Believe it or not, Sunday, April 30 is National Honesty Day. On first reading, it probably sounds crazy, as in, “there is a day for everything!” However, on further reading of the original intent of the day, it’s actually quite significant, and something to consider incorporating as a core value. Honesty Day was created in the early 1990s to counterbalance starting the month with April Fools’ Day, which celebrates foolishness and trickery. It was deemed as a day for politicians to be truthful in what they say, for commercial enterprises to not manipulate consumers, and for organizations to be honest with their employees.
Too bad it falls on a Sunday this year! Too bad it isn’t every day of the year! Too bad that it’s necessary at all!
Based on feedback from customer focus groups, hotel sales managers are generally honest in their dealings with clients, however, where salespeople sometimes fall short is follow up: doing what they said they were going to do and within the timeframe discussed. Follow-up can make or break a sale. On the marketing side, consumers are often frustrated at hotel photography being outdated and passing off ten-year-old photos as an accurate likeness even when the hotel is overdue for a renovation. Vocabulary used on marketing material is sometimes too flowery and generic. While it is important for hotels to show their product in the best light, including hiring professional photographers and copywriters, keeping photography updated (including shots of even the smallest rooms) and writing relevant information gives credibility to the hotel.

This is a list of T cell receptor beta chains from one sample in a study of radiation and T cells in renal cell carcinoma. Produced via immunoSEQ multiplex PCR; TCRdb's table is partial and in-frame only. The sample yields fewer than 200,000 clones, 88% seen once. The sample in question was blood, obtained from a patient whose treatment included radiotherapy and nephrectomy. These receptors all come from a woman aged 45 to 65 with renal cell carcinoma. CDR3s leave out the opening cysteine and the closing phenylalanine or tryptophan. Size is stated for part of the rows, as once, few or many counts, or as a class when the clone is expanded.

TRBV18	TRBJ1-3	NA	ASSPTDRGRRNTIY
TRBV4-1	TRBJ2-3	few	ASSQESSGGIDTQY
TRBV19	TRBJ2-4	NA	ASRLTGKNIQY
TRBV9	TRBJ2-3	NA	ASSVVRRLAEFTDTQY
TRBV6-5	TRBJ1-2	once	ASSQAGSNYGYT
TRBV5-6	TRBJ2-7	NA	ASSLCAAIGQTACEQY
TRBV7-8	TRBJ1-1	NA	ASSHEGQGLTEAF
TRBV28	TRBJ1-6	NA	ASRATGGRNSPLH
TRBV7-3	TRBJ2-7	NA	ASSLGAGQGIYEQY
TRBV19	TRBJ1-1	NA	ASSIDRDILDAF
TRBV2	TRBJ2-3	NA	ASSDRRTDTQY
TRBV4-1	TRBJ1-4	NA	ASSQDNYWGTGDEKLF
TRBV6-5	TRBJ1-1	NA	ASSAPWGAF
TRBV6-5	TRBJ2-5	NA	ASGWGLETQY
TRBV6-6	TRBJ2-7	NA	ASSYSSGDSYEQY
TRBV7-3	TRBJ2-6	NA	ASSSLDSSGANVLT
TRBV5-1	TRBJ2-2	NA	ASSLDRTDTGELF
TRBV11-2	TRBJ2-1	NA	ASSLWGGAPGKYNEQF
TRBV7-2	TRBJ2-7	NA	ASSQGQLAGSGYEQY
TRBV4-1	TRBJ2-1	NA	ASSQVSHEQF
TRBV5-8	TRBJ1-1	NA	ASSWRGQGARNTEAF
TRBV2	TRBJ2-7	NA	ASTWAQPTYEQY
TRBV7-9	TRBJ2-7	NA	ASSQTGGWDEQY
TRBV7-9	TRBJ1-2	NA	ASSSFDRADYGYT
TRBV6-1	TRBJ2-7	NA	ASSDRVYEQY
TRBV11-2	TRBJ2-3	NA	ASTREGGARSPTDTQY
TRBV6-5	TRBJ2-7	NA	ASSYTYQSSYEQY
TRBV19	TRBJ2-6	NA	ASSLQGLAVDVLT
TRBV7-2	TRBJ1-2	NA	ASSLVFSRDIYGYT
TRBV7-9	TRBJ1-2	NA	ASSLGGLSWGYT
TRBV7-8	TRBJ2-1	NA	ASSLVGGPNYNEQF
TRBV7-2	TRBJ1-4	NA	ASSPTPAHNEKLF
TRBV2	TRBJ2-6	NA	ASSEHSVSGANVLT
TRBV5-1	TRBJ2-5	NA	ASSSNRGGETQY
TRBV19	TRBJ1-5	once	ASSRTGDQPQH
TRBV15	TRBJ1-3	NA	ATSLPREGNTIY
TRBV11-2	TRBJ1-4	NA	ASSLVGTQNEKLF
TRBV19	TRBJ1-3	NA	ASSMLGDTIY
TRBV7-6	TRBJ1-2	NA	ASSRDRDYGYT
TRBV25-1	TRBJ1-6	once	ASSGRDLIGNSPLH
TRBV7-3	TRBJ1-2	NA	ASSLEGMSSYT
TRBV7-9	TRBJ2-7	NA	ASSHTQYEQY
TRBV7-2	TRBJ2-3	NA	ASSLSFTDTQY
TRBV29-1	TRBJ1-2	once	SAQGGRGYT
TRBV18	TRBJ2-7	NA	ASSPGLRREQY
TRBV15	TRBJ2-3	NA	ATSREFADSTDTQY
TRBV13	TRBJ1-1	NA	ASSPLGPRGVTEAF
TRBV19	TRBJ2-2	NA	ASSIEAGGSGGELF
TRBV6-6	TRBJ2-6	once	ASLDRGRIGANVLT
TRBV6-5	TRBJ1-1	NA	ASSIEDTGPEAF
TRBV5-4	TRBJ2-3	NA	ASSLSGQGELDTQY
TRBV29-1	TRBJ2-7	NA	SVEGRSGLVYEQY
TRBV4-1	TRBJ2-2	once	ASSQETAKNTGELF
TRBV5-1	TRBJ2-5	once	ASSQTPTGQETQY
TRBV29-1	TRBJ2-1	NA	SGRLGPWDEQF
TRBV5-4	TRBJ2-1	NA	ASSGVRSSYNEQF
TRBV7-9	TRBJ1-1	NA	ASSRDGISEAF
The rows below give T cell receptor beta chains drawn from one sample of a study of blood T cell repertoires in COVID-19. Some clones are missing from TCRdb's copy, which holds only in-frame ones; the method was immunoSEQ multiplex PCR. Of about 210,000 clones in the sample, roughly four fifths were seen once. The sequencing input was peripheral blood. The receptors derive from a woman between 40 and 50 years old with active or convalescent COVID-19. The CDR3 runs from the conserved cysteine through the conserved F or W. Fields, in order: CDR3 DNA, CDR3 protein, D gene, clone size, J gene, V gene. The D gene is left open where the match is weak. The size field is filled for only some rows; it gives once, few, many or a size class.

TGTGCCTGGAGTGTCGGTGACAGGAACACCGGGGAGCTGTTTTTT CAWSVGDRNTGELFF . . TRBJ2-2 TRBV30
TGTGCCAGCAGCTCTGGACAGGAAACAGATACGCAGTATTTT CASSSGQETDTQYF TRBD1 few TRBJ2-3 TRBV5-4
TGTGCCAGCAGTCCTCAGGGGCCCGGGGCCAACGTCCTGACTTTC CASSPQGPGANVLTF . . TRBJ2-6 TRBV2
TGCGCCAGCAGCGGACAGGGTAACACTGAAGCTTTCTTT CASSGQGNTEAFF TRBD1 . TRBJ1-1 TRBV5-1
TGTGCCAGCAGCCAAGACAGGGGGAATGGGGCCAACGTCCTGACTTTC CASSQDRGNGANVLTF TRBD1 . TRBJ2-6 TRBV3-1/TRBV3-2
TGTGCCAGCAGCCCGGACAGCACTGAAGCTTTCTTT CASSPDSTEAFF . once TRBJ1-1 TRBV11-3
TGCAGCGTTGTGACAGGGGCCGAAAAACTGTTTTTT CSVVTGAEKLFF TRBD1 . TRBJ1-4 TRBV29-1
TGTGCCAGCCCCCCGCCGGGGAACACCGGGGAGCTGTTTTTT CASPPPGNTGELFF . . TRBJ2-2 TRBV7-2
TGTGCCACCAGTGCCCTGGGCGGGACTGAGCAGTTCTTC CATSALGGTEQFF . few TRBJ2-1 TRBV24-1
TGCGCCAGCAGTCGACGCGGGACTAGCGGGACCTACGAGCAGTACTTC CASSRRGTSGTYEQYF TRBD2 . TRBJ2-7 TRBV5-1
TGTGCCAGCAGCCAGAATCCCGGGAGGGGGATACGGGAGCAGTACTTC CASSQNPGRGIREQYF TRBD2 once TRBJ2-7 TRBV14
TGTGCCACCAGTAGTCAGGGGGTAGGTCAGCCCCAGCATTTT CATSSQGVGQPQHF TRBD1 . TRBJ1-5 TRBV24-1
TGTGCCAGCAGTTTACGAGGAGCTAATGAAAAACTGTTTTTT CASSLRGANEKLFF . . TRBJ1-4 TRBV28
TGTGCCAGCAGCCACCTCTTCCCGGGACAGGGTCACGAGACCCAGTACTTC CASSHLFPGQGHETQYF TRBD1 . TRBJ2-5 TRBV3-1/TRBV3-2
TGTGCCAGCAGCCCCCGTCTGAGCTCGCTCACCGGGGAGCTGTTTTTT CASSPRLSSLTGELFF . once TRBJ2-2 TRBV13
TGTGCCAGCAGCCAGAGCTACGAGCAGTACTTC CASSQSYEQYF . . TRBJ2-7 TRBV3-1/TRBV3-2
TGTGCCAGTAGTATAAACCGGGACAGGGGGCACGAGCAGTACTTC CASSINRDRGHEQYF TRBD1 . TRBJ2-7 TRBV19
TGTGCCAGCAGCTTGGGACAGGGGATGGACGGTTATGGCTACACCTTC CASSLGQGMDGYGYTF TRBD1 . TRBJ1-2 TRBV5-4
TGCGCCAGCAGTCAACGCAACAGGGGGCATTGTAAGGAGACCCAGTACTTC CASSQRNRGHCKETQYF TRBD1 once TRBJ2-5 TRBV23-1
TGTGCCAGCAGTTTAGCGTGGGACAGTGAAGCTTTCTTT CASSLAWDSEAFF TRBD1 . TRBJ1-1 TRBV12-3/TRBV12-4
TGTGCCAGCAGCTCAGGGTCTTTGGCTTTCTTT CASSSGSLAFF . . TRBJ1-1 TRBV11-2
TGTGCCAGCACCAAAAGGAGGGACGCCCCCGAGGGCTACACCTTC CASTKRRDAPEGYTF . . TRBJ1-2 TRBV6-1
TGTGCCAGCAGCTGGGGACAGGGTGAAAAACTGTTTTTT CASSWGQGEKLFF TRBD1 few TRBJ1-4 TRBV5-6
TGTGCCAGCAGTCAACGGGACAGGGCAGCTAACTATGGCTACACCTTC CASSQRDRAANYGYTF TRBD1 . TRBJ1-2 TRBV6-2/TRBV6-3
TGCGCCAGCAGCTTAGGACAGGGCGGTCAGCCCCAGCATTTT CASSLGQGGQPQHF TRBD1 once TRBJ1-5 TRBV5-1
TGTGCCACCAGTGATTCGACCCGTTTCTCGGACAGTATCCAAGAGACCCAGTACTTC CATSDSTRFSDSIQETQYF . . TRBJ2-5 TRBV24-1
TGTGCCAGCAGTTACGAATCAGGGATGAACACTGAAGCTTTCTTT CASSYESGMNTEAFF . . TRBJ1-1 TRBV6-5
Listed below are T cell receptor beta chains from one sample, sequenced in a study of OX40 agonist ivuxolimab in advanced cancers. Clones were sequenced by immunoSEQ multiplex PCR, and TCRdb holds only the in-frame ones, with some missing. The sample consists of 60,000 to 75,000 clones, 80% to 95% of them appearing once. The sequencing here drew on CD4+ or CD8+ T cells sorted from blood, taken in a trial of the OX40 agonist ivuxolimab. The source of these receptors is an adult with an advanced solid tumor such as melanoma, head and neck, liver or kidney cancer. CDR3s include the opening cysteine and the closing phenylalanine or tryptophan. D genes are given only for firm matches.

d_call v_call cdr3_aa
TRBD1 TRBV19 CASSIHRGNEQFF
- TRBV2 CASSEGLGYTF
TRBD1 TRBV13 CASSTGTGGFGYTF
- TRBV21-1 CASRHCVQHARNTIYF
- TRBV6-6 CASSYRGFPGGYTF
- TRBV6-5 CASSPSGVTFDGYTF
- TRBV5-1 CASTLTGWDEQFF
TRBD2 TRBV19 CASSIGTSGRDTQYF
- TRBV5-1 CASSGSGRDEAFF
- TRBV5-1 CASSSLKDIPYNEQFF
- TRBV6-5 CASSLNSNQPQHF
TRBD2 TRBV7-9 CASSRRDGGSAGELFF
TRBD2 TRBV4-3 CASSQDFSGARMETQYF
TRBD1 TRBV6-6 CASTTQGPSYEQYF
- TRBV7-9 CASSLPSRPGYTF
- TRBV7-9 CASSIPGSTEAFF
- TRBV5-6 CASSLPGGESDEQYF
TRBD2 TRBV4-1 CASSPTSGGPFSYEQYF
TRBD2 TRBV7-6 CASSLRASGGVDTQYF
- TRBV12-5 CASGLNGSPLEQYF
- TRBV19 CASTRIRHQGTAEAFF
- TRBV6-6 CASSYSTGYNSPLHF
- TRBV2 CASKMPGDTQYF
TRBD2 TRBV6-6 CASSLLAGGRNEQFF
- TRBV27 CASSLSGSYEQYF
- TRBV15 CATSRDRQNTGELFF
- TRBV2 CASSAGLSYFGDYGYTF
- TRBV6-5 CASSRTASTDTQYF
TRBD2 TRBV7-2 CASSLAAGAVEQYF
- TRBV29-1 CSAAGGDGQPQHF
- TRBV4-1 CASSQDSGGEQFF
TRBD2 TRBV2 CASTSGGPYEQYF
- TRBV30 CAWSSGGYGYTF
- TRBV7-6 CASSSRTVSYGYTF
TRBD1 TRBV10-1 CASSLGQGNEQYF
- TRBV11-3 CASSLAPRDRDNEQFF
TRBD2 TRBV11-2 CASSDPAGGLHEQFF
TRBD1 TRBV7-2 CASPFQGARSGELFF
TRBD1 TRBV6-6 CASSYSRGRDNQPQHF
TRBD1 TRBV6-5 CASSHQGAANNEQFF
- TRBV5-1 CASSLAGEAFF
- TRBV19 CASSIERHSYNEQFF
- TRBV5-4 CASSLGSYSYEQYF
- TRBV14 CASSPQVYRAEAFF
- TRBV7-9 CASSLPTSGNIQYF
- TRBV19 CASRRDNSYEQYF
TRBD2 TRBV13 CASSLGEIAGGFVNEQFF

When it comes to honesty with staff, secrets about decisions or what is really happening creates a feeling of dishonesty and often leads to gossip filling in the gaps of what management isn’t saying. Concepts such as ‘need to know’ as a metric of what and when information is revealed are outdated and increase fear in organizations. Embracing an attitude and behavior of transparency and even admitting “I don’t know” when appropriate limits the unnecessary chatter and increases productivity and trust.
Why not make honesty, truthfulness, and integrity core values for your organization and commit to having each encounter with your team and customers be honest and transparent?
How would you rate the honesty metric in your organization with clients and team members?
Brief Bio of Jo-Anne Hill
Founded by industry expert Jo-Anne Hill, JH Hospitality leads hotels to dramatically improve revenue and profitability in creative ways. Her strategic thinking, skill, and practical approach to problem-solving come from hands-on experience at companies such as The Ritz-Carlton Hotel Company, Four Seasons Hotels & Resorts, Mandarin-Oriental Hotel Group, Dorchester Collection and Shangri-La Hotels & Resorts.